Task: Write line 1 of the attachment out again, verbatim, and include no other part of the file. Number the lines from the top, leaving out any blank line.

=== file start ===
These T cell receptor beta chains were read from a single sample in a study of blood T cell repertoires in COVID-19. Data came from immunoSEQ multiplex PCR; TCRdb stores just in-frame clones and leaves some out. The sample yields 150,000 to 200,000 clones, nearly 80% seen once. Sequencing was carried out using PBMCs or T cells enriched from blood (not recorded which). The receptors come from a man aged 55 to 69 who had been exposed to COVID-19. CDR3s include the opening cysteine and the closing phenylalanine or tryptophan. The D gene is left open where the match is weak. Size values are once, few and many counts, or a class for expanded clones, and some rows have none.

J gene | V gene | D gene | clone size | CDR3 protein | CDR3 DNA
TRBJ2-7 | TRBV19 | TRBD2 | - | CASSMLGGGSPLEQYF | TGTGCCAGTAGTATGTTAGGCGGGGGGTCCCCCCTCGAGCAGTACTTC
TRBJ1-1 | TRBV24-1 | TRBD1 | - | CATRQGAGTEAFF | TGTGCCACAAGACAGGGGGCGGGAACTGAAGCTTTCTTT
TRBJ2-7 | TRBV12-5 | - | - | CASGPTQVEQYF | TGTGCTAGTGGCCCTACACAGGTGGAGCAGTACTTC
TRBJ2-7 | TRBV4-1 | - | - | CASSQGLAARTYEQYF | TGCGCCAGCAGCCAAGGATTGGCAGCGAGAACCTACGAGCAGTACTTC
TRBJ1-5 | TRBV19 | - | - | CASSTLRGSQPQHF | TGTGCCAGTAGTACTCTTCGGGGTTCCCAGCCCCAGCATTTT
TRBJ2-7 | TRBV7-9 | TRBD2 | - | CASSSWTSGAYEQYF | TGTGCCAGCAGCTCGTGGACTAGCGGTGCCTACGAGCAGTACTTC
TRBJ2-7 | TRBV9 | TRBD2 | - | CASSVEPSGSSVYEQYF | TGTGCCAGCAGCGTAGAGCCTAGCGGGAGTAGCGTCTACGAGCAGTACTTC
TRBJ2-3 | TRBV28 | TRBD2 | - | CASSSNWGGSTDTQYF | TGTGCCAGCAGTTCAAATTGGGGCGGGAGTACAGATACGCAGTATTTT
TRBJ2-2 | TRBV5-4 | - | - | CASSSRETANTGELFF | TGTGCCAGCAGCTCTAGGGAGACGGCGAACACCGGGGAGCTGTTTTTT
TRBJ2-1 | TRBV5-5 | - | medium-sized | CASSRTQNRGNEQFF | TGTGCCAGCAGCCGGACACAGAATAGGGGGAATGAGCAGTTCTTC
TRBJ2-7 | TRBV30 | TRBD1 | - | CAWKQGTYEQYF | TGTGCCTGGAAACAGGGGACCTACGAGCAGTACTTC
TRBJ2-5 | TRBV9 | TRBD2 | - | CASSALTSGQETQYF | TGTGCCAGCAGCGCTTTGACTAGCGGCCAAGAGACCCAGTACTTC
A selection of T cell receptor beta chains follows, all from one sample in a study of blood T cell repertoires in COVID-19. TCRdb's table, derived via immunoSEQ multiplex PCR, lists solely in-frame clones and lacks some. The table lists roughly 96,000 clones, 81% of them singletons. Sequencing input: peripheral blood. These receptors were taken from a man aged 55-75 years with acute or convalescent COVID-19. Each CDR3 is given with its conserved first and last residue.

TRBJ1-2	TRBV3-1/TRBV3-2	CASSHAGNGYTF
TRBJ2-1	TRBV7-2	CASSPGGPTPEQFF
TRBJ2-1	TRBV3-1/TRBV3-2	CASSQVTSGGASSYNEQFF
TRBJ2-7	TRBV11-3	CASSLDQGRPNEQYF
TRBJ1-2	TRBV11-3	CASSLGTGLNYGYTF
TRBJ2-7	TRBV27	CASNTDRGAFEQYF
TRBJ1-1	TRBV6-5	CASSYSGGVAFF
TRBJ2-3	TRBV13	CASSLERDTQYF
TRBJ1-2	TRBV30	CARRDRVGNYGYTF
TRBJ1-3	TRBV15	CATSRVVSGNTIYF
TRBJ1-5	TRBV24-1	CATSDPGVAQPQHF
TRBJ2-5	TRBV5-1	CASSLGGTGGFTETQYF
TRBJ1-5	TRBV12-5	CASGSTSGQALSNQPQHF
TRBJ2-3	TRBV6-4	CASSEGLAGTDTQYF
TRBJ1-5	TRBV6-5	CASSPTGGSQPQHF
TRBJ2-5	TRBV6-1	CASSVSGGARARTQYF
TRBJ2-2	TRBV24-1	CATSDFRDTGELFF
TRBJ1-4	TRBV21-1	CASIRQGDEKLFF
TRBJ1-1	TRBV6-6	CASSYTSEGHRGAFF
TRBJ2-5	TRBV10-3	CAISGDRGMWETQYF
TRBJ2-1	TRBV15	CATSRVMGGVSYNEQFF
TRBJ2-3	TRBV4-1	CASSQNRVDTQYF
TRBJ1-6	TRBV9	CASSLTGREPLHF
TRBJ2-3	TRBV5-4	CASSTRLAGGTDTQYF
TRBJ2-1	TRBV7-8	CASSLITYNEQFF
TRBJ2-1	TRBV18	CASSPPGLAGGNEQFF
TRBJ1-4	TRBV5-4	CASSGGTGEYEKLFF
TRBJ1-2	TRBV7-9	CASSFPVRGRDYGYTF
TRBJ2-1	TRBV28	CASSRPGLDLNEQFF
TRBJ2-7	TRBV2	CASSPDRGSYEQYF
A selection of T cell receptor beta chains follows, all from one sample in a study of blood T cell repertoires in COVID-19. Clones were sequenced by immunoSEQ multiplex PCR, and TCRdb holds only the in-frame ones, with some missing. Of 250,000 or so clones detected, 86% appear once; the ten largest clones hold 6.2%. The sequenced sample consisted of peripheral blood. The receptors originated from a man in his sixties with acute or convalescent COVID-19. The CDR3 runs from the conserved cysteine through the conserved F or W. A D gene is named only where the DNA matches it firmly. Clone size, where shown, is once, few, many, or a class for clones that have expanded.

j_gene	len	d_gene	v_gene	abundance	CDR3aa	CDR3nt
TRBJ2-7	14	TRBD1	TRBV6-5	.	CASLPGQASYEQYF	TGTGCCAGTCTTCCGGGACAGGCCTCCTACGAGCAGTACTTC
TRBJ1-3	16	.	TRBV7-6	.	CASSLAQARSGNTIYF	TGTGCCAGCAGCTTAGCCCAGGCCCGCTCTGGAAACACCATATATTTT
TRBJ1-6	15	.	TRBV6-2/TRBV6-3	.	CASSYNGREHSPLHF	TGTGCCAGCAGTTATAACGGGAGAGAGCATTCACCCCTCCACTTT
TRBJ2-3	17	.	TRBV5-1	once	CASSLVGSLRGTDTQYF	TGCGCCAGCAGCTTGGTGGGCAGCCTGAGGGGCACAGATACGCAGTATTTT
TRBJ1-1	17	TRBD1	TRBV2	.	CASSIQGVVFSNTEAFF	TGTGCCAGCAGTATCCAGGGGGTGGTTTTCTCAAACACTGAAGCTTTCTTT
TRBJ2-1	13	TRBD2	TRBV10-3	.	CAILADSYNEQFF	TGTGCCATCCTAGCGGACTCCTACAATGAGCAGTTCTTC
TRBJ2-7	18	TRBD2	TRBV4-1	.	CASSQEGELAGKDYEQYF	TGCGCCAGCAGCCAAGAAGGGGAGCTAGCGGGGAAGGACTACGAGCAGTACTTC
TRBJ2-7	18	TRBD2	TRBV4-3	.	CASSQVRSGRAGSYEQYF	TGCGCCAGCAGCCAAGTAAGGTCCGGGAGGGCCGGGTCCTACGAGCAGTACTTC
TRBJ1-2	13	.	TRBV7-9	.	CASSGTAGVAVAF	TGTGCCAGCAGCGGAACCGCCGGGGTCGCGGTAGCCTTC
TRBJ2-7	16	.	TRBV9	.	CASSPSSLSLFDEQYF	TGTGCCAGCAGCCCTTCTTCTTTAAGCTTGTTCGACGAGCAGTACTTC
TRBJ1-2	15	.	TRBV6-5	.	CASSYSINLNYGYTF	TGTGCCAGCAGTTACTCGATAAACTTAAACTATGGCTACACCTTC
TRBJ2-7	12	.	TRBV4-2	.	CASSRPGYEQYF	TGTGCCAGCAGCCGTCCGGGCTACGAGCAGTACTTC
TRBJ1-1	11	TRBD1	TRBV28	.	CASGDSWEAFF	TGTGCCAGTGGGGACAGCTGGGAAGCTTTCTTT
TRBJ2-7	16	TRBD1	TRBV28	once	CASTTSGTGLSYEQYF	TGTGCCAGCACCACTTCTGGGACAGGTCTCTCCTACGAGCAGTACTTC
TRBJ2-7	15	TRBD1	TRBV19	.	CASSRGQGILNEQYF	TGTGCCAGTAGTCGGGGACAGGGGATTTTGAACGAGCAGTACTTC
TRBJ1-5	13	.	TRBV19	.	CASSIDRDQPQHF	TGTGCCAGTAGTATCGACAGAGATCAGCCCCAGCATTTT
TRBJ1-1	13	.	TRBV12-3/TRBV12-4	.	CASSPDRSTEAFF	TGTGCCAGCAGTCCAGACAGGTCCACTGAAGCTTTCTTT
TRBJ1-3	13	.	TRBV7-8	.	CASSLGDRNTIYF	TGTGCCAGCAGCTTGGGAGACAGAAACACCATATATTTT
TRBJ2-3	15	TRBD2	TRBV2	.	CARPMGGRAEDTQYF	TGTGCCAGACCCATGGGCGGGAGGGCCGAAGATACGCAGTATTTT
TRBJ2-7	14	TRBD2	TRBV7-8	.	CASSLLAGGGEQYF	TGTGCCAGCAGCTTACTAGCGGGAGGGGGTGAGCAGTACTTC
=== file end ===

These T cell receptor beta chains were read from a single sample in a study of blood T cell repertoires in COVID-19. Data came from immunoSEQ multiplex PCR; TCRdb stores just in-frame clones and leaves some out. The sample yields 150,000 to 200,000 clones, nearly 80% seen once. Sequencing was carried out using PBMCs or T cells enriched from blood (not recorded which). The receptors come from a man aged 55 to 69 who had been exposed to COVID-19. CDR3s include the opening cysteine and the closing phenylalanine or tryptophan. The D gene is left open where the match is weak. Size values are once, few and many counts, or a class for expanded clones, and some rows have none.